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What limits [Vdot]O(2max)?A symposium held at the BASES Conference, 6 September 2010.
MedLine Citation:
PMID:  22304679     Owner:  NLM     Status:  Publisher    
Abstract/OtherAbstract:
Abstract Three modern views about the factors limiting oxygen uptake in healthy humans are set against the original (early 1920s) concept of A. V. Hill and colleagues. The majority view for most of the intervening time has been that cardiac output is the essential limiting function. Among recent research in support of this contention is that, in quadrupeds, pericardiectomy, which allows greater diastolic filling, elevates maximum oxygen uptake; however, the relevance to bipedal exercise can be questioned. In any case, algebraic analyses of model systems indicate that all identifiable stages on the oxygen transport pathway, from pulmonary diffusion to oxidative phosphorylation in skeletal muscle mitochondria, materially influence maximum uptake. Thus, if a high cardiac output is to be of benefit, all the other steps must function better too. Nevertheless, these two viewpoints concur that the limit to maximum oxygen uptake is somatic. In contrast, there are strong indications that at altitudes where oxygen availability is about half that at sea level, cerebral oxygenation is a limiting factor, and some recent experiments raise the possibility that it might be a substantial influence at sea level also. Clearly, consensus cannot yet be reached on the question posed in the title.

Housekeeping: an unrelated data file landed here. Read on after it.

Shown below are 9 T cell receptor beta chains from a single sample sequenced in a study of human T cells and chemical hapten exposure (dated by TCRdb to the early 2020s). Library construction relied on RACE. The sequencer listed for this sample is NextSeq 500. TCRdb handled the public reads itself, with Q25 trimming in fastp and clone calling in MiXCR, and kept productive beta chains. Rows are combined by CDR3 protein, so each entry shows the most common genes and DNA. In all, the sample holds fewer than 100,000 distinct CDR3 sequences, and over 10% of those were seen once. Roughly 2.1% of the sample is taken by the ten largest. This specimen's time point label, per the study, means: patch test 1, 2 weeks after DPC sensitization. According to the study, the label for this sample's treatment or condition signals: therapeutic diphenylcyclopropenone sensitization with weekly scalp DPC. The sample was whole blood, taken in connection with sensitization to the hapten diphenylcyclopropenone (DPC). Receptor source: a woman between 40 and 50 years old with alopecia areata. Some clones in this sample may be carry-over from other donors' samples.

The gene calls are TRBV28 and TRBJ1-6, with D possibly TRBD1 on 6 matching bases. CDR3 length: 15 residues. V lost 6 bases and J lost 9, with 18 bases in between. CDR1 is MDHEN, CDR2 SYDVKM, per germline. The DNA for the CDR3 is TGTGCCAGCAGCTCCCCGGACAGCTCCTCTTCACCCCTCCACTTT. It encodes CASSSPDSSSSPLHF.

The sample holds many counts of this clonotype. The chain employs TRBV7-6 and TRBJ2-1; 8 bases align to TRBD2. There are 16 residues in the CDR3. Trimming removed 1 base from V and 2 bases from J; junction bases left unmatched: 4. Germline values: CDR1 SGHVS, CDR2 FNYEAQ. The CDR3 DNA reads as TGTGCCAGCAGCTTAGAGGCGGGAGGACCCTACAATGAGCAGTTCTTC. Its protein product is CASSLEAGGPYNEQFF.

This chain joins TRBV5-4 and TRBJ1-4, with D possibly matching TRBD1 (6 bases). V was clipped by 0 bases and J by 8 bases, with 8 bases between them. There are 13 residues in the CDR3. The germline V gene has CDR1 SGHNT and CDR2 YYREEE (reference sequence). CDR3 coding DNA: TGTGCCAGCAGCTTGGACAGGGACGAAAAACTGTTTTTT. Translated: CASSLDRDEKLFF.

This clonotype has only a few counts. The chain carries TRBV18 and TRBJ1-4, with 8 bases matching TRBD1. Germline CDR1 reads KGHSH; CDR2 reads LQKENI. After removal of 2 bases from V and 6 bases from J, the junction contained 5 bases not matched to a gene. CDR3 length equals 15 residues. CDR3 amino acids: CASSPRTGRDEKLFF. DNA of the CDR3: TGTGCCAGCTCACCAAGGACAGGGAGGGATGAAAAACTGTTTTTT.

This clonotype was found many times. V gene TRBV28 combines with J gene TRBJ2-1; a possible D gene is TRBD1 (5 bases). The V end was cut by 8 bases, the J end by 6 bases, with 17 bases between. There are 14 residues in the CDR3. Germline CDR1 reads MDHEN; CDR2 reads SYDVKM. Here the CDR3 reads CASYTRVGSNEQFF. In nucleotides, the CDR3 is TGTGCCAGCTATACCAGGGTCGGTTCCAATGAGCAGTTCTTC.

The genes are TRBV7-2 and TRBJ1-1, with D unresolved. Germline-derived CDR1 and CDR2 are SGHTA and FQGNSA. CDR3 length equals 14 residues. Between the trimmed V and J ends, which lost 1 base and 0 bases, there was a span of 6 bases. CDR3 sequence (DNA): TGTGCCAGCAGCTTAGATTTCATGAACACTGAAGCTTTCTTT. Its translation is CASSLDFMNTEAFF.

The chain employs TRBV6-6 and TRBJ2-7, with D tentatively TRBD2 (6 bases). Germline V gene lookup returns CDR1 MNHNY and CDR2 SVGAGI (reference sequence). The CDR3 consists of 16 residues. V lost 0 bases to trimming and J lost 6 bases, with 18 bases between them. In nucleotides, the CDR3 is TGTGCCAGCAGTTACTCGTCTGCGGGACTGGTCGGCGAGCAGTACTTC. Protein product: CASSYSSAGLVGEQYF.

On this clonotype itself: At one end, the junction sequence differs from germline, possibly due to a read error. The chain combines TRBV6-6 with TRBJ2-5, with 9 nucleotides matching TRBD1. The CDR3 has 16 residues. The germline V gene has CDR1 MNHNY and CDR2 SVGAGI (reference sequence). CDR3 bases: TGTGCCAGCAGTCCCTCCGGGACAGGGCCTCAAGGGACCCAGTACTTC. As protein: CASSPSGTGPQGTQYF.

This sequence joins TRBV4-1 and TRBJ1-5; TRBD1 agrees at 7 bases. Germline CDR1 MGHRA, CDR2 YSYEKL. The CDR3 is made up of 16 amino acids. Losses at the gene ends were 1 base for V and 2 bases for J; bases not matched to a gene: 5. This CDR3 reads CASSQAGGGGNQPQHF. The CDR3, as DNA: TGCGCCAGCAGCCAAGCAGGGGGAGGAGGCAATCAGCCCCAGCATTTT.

Authors:
N C Spurway; B Ekblom; T D Noakes; P D Wagner
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Publication Detail:
Type:  JOURNAL ARTICLE     Date:  2012-2-6
Journal Detail:
Title:  Journal of sports sciences     Volume:  -     ISSN:  1466-447X     ISO Abbreviation:  -     Publication Date:  2012 Feb 
Date Detail:
Created Date:  2012-2-6     Completed Date:  -     Revised Date:  -    
Medline Journal Info:
Nlm Unique ID:  8405364     Medline TA:  J Sports Sci     Country:  -    
Other Details:
Languages:  ENG     Pagination:  -     Citation Subset:  -    
Affiliation:
a College of Medical, Veterinary and Life Sciences, University of Glasgow , Glasgow , UK.
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